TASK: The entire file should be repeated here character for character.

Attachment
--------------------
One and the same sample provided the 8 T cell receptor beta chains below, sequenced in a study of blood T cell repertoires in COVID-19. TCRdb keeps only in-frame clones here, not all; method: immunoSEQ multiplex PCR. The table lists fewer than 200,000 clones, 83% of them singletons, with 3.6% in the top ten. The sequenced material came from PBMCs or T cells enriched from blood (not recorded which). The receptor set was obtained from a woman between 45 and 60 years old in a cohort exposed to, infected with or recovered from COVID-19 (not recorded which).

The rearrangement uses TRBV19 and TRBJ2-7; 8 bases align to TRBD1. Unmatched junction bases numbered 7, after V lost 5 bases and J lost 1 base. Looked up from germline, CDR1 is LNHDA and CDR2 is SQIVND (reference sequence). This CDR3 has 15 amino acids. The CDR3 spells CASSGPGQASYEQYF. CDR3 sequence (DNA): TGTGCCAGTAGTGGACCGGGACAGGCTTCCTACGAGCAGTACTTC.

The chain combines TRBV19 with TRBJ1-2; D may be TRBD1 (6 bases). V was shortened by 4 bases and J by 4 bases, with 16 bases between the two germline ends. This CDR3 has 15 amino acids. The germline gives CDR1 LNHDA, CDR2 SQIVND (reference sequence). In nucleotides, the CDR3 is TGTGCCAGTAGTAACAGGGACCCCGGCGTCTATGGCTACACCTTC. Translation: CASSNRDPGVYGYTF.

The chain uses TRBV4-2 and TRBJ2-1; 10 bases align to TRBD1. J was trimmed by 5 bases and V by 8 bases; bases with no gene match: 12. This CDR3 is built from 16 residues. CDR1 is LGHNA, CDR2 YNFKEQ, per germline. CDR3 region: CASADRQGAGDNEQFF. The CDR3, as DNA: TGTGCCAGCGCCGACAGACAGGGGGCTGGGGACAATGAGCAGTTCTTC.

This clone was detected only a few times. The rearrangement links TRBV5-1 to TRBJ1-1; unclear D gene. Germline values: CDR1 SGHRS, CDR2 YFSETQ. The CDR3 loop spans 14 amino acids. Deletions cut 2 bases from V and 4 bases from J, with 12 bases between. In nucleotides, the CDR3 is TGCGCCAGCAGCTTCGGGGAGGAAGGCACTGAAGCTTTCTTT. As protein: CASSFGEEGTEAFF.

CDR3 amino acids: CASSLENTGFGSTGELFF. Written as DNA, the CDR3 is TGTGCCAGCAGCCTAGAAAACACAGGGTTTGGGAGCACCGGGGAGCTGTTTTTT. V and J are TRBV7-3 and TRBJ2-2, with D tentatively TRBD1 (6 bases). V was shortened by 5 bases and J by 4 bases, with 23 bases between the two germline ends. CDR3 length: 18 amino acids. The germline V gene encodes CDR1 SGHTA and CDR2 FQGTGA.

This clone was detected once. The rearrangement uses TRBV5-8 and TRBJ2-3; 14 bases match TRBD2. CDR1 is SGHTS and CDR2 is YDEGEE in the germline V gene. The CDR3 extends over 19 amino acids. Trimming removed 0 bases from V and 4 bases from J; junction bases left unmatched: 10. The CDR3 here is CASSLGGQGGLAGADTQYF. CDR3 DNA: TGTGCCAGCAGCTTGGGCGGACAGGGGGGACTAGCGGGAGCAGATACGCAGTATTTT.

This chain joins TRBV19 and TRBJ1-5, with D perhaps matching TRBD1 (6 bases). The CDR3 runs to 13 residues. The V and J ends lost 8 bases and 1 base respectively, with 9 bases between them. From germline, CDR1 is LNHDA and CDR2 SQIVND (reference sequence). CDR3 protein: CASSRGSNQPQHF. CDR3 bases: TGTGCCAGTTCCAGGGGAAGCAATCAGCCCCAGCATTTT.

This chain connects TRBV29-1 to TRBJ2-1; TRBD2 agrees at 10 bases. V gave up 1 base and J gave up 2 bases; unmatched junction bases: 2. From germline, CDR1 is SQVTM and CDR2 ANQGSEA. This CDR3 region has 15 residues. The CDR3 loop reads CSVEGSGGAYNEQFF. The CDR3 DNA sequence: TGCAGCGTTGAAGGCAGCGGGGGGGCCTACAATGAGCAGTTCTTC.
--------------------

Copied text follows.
One and the same sample provided the 8 T cell receptor beta chains below, sequenced in a study of blood T cell repertoires in COVID-19. TCRdb keeps only in-frame clones here, not all; method: immunoSEQ multiplex PCR. The table lists fewer than 200,000 clones, 83% of them singletons, with 3.6% in the top ten. The sequenced material came from PBMCs or T cells enriched from blood (not recorded which). The receptor set was obtained from a woman between 45 and 60 years old in a cohort exposed to, infected with or recovered from COVID-19 (not recorded which).

The rearrangement uses TRBV19 and TRBJ2-7; 8 bases align to TRBD1. Unmatched junction bases numbered 7, after V lost 5 bases and J lost 1 base. Looked up from germline, CDR1 is LNHDA and CDR2 is SQIVND (reference sequence). This CDR3 has 15 amino acids. The CDR3 spells CASSGPGQASYEQYF. CDR3 sequence (DNA): TGTGCCAGTAGTGGACCGGGACAGGCTTCCTACGAGCAGTACTTC.

The chain combines TRBV19 with TRBJ1-2; D may be TRBD1 (6 bases). V was shortened by 4 bases and J by 4 bases, with 16 bases between the two germline ends. This CDR3 has 15 amino acids. The germline gives CDR1 LNHDA, CDR2 SQIVND (reference sequence). In nucleotides, the CDR3 is TGTGCCAGTAGTAACAGGGACCCCGGCGTCTATGGCTACACCTTC. Translation: CASSNRDPGVYGYTF.

The chain uses TRBV4-2 and TRBJ2-1; 10 bases align to TRBD1. J was trimmed by 5 bases and V by 8 bases; bases with no gene match: 12. This CDR3 is built from 16 residues. CDR1 is LGHNA, CDR2 YNFKEQ, per germline. CDR3 region: CASADRQGAGDNEQFF. The CDR3, as DNA: TGTGCCAGCGCCGACAGACAGGGGGCTGGGGACAATGAGCAGTTCTTC.

This clone was detected only a few times. The rearrangement links TRBV5-1 to TRBJ1-1; unclear D gene. Germline values: CDR1 SGHRS, CDR2 YFSETQ. The CDR3 loop spans 14 amino acids. Deletions cut 2 bases from V and 4 bases from J, with 12 bases between. In nucleotides, the CDR3 is TGCGCCAGCAGCTTCGGGGAGGAAGGCACTGAAGCTTTCTTT. As protein: CASSFGEEGTEAFF.

CDR3 amino acids: CASSLENTGFGSTGELFF. Written as DNA, the CDR3 is TGTGCCAGCAGCCTAGAAAACACAGGGTTTGGGAGCACCGGGGAGCTGTTTTTT. V and J are TRBV7-3 and TRBJ2-2, with D tentatively TRBD1 (6 bases). V was shortened by 5 bases and J by 4 bases, with 23 bases between the two germline ends. CDR3 length: 18 amino acids. The germline V gene encodes CDR1 SGHTA and CDR2 FQGTGA.

This clone was detected once. The rearrangement uses TRBV5-8 and TRBJ2-3; 14 bases match TRBD2. CDR1 is SGHTS and CDR2 is YDEGEE in the germline V gene. The CDR3 extends over 19 amino acids. Trimming removed 0 bases from V and 4 bases from J; junction bases left unmatched: 10. The CDR3 here is CASSLGGQGGLAGADTQYF. CDR3 DNA: TGTGCCAGCAGCTTGGGCGGACAGGGGGGACTAGCGGGAGCAGATACGCAGTATTTT.

This chain joins TRBV19 and TRBJ1-5, with D perhaps matching TRBD1 (6 bases). The CDR3 runs to 13 residues. The V and J ends lost 8 bases and 1 base respectively, with 9 bases between them. From germline, CDR1 is LNHDA and CDR2 SQIVND (reference sequence). CDR3 protein: CASSRGSNQPQHF. CDR3 bases: TGTGCCAGTTCCAGGGGAAGCAATCAGCCCCAGCATTTT.

This chain connects TRBV29-1 to TRBJ2-1; TRBD2 agrees at 10 bases. V gave up 1 base and J gave up 2 bases; unmatched junction bases: 2. From germline, CDR1 is SQVTM and CDR2 ANQGSEA. This CDR3 region has 15 residues. The CDR3 loop reads CSVEGSGGAYNEQFF. The CDR3 DNA sequence: TGCAGCGTTGAAGGCAGCGGGGGGGCCTACAATGAGCAGTTCTTC.